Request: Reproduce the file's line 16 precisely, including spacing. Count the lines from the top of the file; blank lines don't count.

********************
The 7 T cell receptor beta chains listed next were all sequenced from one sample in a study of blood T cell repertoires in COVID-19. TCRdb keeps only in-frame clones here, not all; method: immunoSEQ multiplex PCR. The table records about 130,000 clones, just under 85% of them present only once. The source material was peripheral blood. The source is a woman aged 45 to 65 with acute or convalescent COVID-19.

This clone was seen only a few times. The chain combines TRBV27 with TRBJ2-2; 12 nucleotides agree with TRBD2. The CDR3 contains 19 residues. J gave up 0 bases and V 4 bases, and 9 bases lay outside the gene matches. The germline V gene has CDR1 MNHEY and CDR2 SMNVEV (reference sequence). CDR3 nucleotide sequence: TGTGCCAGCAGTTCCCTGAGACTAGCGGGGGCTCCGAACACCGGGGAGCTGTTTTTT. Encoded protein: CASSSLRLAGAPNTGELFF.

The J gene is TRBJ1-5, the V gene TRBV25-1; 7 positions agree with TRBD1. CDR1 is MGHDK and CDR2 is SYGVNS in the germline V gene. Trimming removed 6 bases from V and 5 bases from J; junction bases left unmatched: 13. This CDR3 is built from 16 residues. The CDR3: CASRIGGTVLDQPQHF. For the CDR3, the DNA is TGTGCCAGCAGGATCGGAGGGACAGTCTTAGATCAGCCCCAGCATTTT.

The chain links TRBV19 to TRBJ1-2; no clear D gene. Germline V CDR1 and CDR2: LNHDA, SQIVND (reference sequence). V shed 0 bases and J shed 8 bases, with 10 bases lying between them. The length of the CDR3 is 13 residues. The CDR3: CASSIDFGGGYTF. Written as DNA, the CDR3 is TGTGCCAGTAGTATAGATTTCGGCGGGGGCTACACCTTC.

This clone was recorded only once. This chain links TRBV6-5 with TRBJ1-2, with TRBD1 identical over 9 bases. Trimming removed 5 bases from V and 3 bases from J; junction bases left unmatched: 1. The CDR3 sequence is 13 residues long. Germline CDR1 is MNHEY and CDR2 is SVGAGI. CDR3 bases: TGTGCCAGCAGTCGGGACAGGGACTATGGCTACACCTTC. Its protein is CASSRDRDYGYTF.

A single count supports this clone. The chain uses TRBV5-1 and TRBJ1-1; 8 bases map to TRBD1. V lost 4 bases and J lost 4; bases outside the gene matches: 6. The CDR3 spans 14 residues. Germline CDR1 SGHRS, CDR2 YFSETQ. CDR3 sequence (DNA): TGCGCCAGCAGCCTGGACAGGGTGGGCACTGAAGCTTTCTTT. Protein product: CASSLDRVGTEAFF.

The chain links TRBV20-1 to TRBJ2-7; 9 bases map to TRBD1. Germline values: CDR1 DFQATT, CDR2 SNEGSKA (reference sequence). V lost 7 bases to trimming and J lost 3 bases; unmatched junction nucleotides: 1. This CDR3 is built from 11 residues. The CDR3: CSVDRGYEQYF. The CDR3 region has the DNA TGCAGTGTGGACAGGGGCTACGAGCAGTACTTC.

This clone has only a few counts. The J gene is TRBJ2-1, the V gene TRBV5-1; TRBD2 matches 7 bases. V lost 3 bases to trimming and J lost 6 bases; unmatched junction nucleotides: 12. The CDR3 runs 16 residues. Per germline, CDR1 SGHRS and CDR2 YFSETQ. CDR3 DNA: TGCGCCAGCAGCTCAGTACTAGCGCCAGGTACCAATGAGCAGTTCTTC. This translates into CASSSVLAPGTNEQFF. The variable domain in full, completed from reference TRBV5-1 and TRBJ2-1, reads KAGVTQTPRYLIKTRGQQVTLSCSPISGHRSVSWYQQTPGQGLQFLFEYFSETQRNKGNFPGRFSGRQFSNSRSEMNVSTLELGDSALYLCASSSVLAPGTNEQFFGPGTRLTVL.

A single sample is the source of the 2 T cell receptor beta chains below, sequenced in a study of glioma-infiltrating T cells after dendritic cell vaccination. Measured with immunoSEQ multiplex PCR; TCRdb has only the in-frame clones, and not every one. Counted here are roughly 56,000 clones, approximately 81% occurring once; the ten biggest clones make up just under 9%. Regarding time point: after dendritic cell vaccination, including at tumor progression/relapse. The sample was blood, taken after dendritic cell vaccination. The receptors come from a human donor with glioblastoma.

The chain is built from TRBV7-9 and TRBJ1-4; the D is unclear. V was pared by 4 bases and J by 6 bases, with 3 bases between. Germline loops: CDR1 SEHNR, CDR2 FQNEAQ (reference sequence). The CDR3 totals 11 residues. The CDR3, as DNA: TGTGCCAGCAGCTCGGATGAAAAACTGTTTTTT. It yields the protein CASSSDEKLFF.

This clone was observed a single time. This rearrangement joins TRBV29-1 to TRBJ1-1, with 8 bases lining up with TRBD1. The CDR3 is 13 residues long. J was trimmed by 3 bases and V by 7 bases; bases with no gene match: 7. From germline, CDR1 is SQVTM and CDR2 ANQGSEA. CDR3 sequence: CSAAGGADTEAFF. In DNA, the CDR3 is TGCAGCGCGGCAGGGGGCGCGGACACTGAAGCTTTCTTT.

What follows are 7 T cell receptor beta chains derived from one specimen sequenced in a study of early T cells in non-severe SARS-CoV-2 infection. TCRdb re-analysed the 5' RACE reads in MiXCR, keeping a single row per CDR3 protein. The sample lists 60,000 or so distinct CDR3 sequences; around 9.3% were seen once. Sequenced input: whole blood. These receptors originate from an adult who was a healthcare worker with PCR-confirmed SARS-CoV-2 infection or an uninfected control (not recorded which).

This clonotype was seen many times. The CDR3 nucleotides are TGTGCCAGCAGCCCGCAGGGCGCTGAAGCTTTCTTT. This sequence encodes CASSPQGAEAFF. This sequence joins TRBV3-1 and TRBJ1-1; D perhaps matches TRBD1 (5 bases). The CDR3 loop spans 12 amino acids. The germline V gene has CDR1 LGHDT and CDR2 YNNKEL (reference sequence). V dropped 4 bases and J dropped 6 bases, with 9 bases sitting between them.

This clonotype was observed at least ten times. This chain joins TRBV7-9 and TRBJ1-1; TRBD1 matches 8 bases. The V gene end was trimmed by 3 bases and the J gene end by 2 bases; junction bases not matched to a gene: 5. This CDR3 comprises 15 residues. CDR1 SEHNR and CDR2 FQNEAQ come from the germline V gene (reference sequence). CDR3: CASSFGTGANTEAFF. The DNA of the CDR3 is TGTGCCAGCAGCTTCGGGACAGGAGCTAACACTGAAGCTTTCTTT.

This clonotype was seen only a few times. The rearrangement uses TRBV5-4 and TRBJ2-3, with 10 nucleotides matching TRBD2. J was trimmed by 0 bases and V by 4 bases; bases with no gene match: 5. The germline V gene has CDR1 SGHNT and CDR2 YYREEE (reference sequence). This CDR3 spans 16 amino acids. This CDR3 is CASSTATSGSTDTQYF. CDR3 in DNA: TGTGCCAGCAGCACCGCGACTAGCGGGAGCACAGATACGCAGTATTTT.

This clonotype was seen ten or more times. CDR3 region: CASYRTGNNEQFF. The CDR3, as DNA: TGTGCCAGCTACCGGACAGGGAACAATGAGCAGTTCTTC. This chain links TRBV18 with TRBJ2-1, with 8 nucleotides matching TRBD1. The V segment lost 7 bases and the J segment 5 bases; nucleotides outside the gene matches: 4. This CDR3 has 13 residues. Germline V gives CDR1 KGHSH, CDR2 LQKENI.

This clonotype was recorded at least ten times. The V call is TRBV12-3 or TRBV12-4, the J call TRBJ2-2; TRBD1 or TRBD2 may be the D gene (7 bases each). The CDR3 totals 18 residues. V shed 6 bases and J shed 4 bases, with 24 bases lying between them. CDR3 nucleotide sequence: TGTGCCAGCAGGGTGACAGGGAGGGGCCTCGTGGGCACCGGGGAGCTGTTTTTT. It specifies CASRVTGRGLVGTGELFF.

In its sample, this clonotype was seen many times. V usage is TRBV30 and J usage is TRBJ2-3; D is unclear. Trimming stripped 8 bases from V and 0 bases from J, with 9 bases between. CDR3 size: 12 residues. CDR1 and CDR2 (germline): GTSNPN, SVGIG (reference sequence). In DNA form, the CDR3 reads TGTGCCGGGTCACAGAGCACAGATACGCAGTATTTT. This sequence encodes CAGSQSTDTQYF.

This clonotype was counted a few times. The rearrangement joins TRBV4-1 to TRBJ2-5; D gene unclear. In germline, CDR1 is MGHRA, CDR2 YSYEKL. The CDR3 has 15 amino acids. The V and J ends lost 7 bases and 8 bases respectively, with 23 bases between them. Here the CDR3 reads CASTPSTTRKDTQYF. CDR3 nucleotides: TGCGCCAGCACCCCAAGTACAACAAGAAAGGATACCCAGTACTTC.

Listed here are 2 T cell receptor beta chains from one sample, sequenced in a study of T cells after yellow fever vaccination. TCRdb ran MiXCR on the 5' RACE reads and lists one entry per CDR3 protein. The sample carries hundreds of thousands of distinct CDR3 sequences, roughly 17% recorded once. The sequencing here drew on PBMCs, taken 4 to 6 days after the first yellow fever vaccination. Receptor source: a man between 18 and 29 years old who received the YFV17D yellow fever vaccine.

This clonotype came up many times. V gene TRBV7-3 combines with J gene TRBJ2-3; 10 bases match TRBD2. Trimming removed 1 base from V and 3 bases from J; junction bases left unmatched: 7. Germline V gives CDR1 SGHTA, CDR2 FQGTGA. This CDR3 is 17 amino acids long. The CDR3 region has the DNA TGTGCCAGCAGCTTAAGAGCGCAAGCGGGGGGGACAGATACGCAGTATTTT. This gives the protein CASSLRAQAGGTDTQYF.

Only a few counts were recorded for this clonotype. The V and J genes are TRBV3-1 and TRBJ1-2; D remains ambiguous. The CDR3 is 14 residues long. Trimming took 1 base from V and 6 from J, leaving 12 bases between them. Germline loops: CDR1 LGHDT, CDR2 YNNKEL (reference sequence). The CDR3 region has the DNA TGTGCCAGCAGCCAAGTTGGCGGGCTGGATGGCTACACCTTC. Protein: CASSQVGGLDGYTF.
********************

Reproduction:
This clonotype was seen ten or more times. CDR3 region: CASYRTGNNEQFF. The CDR3, as DNA: TGTGCCAGCTACCGGACAGGGAACAATGAGCAGTTCTTC. This chain links TRBV18 with TRBJ2-1, with 8 nucleotides matching TRBD1. The V segment lost 7 bases and the J segment 5 bases; nucleotides outside the gene matches: 4. This CDR3 has 13 residues. Germline V gives CDR1 KGHSH, CDR2 LQKENI.